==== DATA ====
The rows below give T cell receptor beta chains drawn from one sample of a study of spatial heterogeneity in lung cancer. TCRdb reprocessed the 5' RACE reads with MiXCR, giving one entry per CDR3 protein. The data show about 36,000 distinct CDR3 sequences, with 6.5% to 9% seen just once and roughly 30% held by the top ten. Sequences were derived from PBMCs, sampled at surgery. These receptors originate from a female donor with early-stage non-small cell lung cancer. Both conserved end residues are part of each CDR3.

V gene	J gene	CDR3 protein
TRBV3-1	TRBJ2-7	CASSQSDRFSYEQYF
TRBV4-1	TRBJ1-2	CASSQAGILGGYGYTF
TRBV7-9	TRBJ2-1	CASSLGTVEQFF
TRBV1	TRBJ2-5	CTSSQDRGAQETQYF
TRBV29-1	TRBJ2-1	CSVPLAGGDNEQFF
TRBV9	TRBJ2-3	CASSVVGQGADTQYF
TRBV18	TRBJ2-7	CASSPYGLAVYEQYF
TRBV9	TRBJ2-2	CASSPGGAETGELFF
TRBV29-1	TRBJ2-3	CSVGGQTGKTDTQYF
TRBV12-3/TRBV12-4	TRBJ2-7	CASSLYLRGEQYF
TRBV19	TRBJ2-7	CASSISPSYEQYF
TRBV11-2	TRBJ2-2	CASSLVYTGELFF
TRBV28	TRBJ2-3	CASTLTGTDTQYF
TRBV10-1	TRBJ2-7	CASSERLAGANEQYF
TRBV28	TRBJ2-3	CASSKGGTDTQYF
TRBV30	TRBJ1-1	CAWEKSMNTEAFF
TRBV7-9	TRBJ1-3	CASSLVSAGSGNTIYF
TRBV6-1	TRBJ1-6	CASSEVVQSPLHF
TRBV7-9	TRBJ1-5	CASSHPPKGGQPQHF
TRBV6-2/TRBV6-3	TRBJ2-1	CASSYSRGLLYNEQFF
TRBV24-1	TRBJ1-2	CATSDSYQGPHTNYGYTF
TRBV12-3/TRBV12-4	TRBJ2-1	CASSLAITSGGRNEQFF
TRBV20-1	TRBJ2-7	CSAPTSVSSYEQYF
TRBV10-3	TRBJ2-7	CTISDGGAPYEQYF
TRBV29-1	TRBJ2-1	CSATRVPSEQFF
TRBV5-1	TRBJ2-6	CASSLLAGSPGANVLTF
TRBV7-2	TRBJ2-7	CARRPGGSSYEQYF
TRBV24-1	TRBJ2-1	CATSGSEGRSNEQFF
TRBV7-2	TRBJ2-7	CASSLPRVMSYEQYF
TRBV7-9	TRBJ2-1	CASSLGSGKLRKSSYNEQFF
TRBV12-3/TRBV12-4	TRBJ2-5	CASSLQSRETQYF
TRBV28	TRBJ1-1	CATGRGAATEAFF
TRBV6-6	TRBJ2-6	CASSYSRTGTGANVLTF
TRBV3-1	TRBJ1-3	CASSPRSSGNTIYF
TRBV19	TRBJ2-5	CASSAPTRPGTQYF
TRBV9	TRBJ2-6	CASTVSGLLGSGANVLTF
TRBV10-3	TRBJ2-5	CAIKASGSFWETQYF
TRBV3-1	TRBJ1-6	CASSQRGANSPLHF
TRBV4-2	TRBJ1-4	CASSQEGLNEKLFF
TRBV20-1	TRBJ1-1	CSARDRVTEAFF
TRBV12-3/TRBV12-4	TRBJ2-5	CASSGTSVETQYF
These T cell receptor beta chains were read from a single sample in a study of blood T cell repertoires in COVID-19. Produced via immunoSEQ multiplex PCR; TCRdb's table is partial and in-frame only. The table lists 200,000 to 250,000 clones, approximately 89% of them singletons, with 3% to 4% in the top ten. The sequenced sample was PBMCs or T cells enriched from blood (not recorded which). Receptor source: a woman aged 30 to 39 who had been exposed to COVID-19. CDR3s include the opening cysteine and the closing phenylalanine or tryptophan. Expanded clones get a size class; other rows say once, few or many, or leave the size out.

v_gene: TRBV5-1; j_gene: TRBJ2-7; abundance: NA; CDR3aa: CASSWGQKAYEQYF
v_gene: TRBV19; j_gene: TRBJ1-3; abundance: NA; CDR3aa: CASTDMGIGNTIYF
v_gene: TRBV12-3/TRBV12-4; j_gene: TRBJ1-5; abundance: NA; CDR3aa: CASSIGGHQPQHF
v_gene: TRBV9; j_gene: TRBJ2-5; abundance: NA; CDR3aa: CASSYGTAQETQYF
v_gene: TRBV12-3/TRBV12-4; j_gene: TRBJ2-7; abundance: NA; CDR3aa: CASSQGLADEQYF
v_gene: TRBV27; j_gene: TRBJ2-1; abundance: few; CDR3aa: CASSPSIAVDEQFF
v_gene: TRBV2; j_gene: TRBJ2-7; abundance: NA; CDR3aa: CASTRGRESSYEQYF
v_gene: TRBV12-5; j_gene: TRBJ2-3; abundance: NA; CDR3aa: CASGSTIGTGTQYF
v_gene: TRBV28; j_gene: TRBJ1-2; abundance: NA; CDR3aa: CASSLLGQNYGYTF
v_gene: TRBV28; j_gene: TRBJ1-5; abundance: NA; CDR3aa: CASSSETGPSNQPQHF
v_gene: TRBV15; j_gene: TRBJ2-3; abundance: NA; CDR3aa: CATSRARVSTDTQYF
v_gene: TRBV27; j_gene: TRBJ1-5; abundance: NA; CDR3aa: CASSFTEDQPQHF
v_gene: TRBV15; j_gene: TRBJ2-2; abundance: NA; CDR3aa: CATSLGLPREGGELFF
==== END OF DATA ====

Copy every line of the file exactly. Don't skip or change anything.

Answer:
The rows below give T cell receptor beta chains drawn from one sample of a study of spatial heterogeneity in lung cancer. TCRdb reprocessed the 5' RACE reads with MiXCR, giving one entry per CDR3 protein. The data show about 36,000 distinct CDR3 sequences, with 6.5% to 9% seen just once and roughly 30% held by the top ten. Sequences were derived from PBMCs, sampled at surgery. These receptors originate from a female donor with early-stage non-small cell lung cancer. Both conserved end residues are part of each CDR3.

V gene	J gene	CDR3 protein
TRBV3-1	TRBJ2-7	CASSQSDRFSYEQYF
TRBV4-1	TRBJ1-2	CASSQAGILGGYGYTF
TRBV7-9	TRBJ2-1	CASSLGTVEQFF
TRBV1	TRBJ2-5	CTSSQDRGAQETQYF
TRBV29-1	TRBJ2-1	CSVPLAGGDNEQFF
TRBV9	TRBJ2-3	CASSVVGQGADTQYF
TRBV18	TRBJ2-7	CASSPYGLAVYEQYF
TRBV9	TRBJ2-2	CASSPGGAETGELFF
TRBV29-1	TRBJ2-3	CSVGGQTGKTDTQYF
TRBV12-3/TRBV12-4	TRBJ2-7	CASSLYLRGEQYF
TRBV19	TRBJ2-7	CASSISPSYEQYF
TRBV11-2	TRBJ2-2	CASSLVYTGELFF
TRBV28	TRBJ2-3	CASTLTGTDTQYF
TRBV10-1	TRBJ2-7	CASSERLAGANEQYF
TRBV28	TRBJ2-3	CASSKGGTDTQYF
TRBV30	TRBJ1-1	CAWEKSMNTEAFF
TRBV7-9	TRBJ1-3	CASSLVSAGSGNTIYF
TRBV6-1	TRBJ1-6	CASSEVVQSPLHF
TRBV7-9	TRBJ1-5	CASSHPPKGGQPQHF
TRBV6-2/TRBV6-3	TRBJ2-1	CASSYSRGLLYNEQFF
TRBV24-1	TRBJ1-2	CATSDSYQGPHTNYGYTF
TRBV12-3/TRBV12-4	TRBJ2-1	CASSLAITSGGRNEQFF
TRBV20-1	TRBJ2-7	CSAPTSVSSYEQYF
TRBV10-3	TRBJ2-7	CTISDGGAPYEQYF
TRBV29-1	TRBJ2-1	CSATRVPSEQFF
TRBV5-1	TRBJ2-6	CASSLLAGSPGANVLTF
TRBV7-2	TRBJ2-7	CARRPGGSSYEQYF
TRBV24-1	TRBJ2-1	CATSGSEGRSNEQFF
TRBV7-2	TRBJ2-7	CASSLPRVMSYEQYF
TRBV7-9	TRBJ2-1	CASSLGSGKLRKSSYNEQFF
TRBV12-3/TRBV12-4	TRBJ2-5	CASSLQSRETQYF
TRBV28	TRBJ1-1	CATGRGAATEAFF
TRBV6-6	TRBJ2-6	CASSYSRTGTGANVLTF
TRBV3-1	TRBJ1-3	CASSPRSSGNTIYF
TRBV19	TRBJ2-5	CASSAPTRPGTQYF
TRBV9	TRBJ2-6	CASTVSGLLGSGANVLTF
TRBV10-3	TRBJ2-5	CAIKASGSFWETQYF
TRBV3-1	TRBJ1-6	CASSQRGANSPLHF
TRBV4-2	TRBJ1-4	CASSQEGLNEKLFF
TRBV20-1	TRBJ1-1	CSARDRVTEAFF
TRBV12-3/TRBV12-4	TRBJ2-5	CASSGTSVETQYF
These T cell receptor beta chains were read from a single sample in a study of blood T cell repertoires in COVID-19. Produced via immunoSEQ multiplex PCR; TCRdb's table is partial and in-frame only. The table lists 200,000 to 250,000 clones, approximately 89% of them singletons, with 3% to 4% in the top ten. The sequenced sample was PBMCs or T cells enriched from blood (not recorded which). Receptor source: a woman aged 30 to 39 who had been exposed to COVID-19. CDR3s include the opening cysteine and the closing phenylalanine or tryptophan. Expanded clones get a size class; other rows say once, few or many, or leave the size out.

v_gene: TRBV5-1; j_gene: TRBJ2-7; abundance: NA; CDR3aa: CASSWGQKAYEQYF
v_gene: TRBV19; j_gene: TRBJ1-3; abundance: NA; CDR3aa: CASTDMGIGNTIYF
v_gene: TRBV12-3/TRBV12-4; j_gene: TRBJ1-5; abundance: NA; CDR3aa: CASSIGGHQPQHF
v_gene: TRBV9; j_gene: TRBJ2-5; abundance: NA; CDR3aa: CASSYGTAQETQYF
v_gene: TRBV12-3/TRBV12-4; j_gene: TRBJ2-7; abundance: NA; CDR3aa: CASSQGLADEQYF
v_gene: TRBV27; j_gene: TRBJ2-1; abundance: few; CDR3aa: CASSPSIAVDEQFF
v_gene: TRBV2; j_gene: TRBJ2-7; abundance: NA; CDR3aa: CASTRGRESSYEQYF
v_gene: TRBV12-5; j_gene: TRBJ2-3; abundance: NA; CDR3aa: CASGSTIGTGTQYF
v_gene: TRBV28; j_gene: TRBJ1-2; abundance: NA; CDR3aa: CASSLLGQNYGYTF
v_gene: TRBV28; j_gene: TRBJ1-5; abundance: NA; CDR3aa: CASSSETGPSNQPQHF
v_gene: TRBV15; j_gene: TRBJ2-3; abundance: NA; CDR3aa: CATSRARVSTDTQYF
v_gene: TRBV27; j_gene: TRBJ1-5; abundance: NA; CDR3aa: CASSFTEDQPQHF
v_gene: TRBV15; j_gene: TRBJ2-2; abundance: NA; CDR3aa: CATSLGLPREGGELFF